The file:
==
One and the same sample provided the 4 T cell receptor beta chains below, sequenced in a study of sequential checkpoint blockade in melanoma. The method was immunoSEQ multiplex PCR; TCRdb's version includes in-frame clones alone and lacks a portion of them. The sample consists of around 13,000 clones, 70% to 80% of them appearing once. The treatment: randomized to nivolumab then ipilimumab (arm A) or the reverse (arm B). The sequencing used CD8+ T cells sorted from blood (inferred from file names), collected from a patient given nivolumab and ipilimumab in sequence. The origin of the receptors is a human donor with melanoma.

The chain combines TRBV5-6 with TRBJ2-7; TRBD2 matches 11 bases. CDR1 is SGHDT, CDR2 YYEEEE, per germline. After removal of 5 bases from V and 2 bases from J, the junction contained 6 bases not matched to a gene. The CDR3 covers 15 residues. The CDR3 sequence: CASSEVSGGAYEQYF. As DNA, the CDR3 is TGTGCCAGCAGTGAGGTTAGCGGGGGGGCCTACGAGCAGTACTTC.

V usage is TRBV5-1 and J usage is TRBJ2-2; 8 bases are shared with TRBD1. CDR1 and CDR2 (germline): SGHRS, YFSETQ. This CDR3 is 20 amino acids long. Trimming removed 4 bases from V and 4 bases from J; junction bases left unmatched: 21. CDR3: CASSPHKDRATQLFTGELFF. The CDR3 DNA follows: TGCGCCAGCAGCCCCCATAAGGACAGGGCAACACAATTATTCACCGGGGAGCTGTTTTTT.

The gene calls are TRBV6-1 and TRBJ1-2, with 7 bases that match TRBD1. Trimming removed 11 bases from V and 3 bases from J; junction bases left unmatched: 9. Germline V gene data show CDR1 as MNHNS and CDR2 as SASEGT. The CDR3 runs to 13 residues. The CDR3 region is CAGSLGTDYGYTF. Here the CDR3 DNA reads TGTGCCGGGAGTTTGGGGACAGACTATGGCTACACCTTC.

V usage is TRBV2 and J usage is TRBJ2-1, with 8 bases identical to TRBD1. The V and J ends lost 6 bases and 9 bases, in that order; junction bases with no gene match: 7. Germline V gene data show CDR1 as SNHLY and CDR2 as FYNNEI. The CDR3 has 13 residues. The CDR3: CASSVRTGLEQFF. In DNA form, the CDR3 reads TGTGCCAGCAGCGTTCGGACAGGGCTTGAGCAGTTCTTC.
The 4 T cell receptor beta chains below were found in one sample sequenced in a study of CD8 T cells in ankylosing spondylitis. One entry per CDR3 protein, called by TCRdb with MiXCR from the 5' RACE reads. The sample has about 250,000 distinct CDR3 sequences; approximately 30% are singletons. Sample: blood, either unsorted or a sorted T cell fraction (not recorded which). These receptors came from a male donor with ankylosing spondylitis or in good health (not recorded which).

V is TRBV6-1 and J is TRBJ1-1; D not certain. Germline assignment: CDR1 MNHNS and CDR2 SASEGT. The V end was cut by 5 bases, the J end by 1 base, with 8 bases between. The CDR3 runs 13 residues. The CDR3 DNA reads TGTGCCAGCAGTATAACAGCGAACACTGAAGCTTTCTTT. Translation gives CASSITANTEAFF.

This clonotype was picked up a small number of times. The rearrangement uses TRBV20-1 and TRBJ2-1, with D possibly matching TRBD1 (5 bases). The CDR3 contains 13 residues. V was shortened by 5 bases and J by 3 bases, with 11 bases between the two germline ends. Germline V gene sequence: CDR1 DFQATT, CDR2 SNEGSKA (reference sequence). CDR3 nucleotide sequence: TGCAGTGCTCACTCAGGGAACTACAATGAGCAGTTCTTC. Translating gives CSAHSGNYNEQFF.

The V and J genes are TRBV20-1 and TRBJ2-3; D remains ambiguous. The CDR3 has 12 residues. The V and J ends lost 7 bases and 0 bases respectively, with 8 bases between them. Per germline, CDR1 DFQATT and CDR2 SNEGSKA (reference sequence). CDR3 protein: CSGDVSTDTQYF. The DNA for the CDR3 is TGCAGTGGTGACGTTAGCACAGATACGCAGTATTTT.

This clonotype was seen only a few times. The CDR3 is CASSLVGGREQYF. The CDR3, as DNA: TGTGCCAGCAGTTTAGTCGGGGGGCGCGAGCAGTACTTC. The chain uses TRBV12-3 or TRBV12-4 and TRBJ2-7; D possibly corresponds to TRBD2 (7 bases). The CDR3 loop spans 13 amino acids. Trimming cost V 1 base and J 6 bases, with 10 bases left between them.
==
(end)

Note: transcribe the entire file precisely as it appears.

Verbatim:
One and the same sample provided the 4 T cell receptor beta chains below, sequenced in a study of sequential checkpoint blockade in melanoma. The method was immunoSEQ multiplex PCR; TCRdb's version includes in-frame clones alone and lacks a portion of them. The sample consists of around 13,000 clones, 70% to 80% of them appearing once. The treatment: randomized to nivolumab then ipilimumab (arm A) or the reverse (arm B). The sequencing used CD8+ T cells sorted from blood (inferred from file names), collected from a patient given nivolumab and ipilimumab in sequence. The origin of the receptors is a human donor with melanoma.

The chain combines TRBV5-6 with TRBJ2-7; TRBD2 matches 11 bases. CDR1 is SGHDT, CDR2 YYEEEE, per germline. After removal of 5 bases from V and 2 bases from J, the junction contained 6 bases not matched to a gene. The CDR3 covers 15 residues. The CDR3 sequence: CASSEVSGGAYEQYF. As DNA, the CDR3 is TGTGCCAGCAGTGAGGTTAGCGGGGGGGCCTACGAGCAGTACTTC.

V usage is TRBV5-1 and J usage is TRBJ2-2; 8 bases are shared with TRBD1. CDR1 and CDR2 (germline): SGHRS, YFSETQ. This CDR3 is 20 amino acids long. Trimming removed 4 bases from V and 4 bases from J; junction bases left unmatched: 21. CDR3: CASSPHKDRATQLFTGELFF. The CDR3 DNA follows: TGCGCCAGCAGCCCCCATAAGGACAGGGCAACACAATTATTCACCGGGGAGCTGTTTTTT.

The gene calls are TRBV6-1 and TRBJ1-2, with 7 bases that match TRBD1. Trimming removed 11 bases from V and 3 bases from J; junction bases left unmatched: 9. Germline V gene data show CDR1 as MNHNS and CDR2 as SASEGT. The CDR3 runs to 13 residues. The CDR3 region is CAGSLGTDYGYTF. Here the CDR3 DNA reads TGTGCCGGGAGTTTGGGGACAGACTATGGCTACACCTTC.

V usage is TRBV2 and J usage is TRBJ2-1, with 8 bases identical to TRBD1. The V and J ends lost 6 bases and 9 bases, in that order; junction bases with no gene match: 7. Germline V gene data show CDR1 as SNHLY and CDR2 as FYNNEI. The CDR3 has 13 residues. The CDR3: CASSVRTGLEQFF. In DNA form, the CDR3 reads TGTGCCAGCAGCGTTCGGACAGGGCTTGAGCAGTTCTTC.
The 4 T cell receptor beta chains below were found in one sample sequenced in a study of CD8 T cells in ankylosing spondylitis. One entry per CDR3 protein, called by TCRdb with MiXCR from the 5' RACE reads. The sample has about 250,000 distinct CDR3 sequences; approximately 30% are singletons. Sample: blood, either unsorted or a sorted T cell fraction (not recorded which). These receptors came from a male donor with ankylosing spondylitis or in good health (not recorded which).

V is TRBV6-1 and J is TRBJ1-1; D not certain. Germline assignment: CDR1 MNHNS and CDR2 SASEGT. The V end was cut by 5 bases, the J end by 1 base, with 8 bases between. The CDR3 runs 13 residues. The CDR3 DNA reads TGTGCCAGCAGTATAACAGCGAACACTGAAGCTTTCTTT. Translation gives CASSITANTEAFF.

This clonotype was picked up a small number of times. The rearrangement uses TRBV20-1 and TRBJ2-1, with D possibly matching TRBD1 (5 bases). The CDR3 contains 13 residues. V was shortened by 5 bases and J by 3 bases, with 11 bases between the two germline ends. Germline V gene sequence: CDR1 DFQATT, CDR2 SNEGSKA (reference sequence). CDR3 nucleotide sequence: TGCAGTGCTCACTCAGGGAACTACAATGAGCAGTTCTTC. Translating gives CSAHSGNYNEQFF.

The V and J genes are TRBV20-1 and TRBJ2-3; D remains ambiguous. The CDR3 has 12 residues. The V and J ends lost 7 bases and 0 bases respectively, with 8 bases between them. Per germline, CDR1 DFQATT and CDR2 SNEGSKA (reference sequence). CDR3 protein: CSGDVSTDTQYF. The DNA for the CDR3 is TGCAGTGGTGACGTTAGCACAGATACGCAGTATTTT.

This clonotype was seen only a few times. The CDR3 is CASSLVGGREQYF. The CDR3, as DNA: TGTGCCAGCAGTTTAGTCGGGGGGCGCGAGCAGTACTTC. The chain uses TRBV12-3 or TRBV12-4 and TRBJ2-7; D possibly corresponds to TRBD2 (7 bases). The CDR3 loop spans 13 amino acids. Trimming cost V 1 base and J 6 bases, with 10 bases left between them.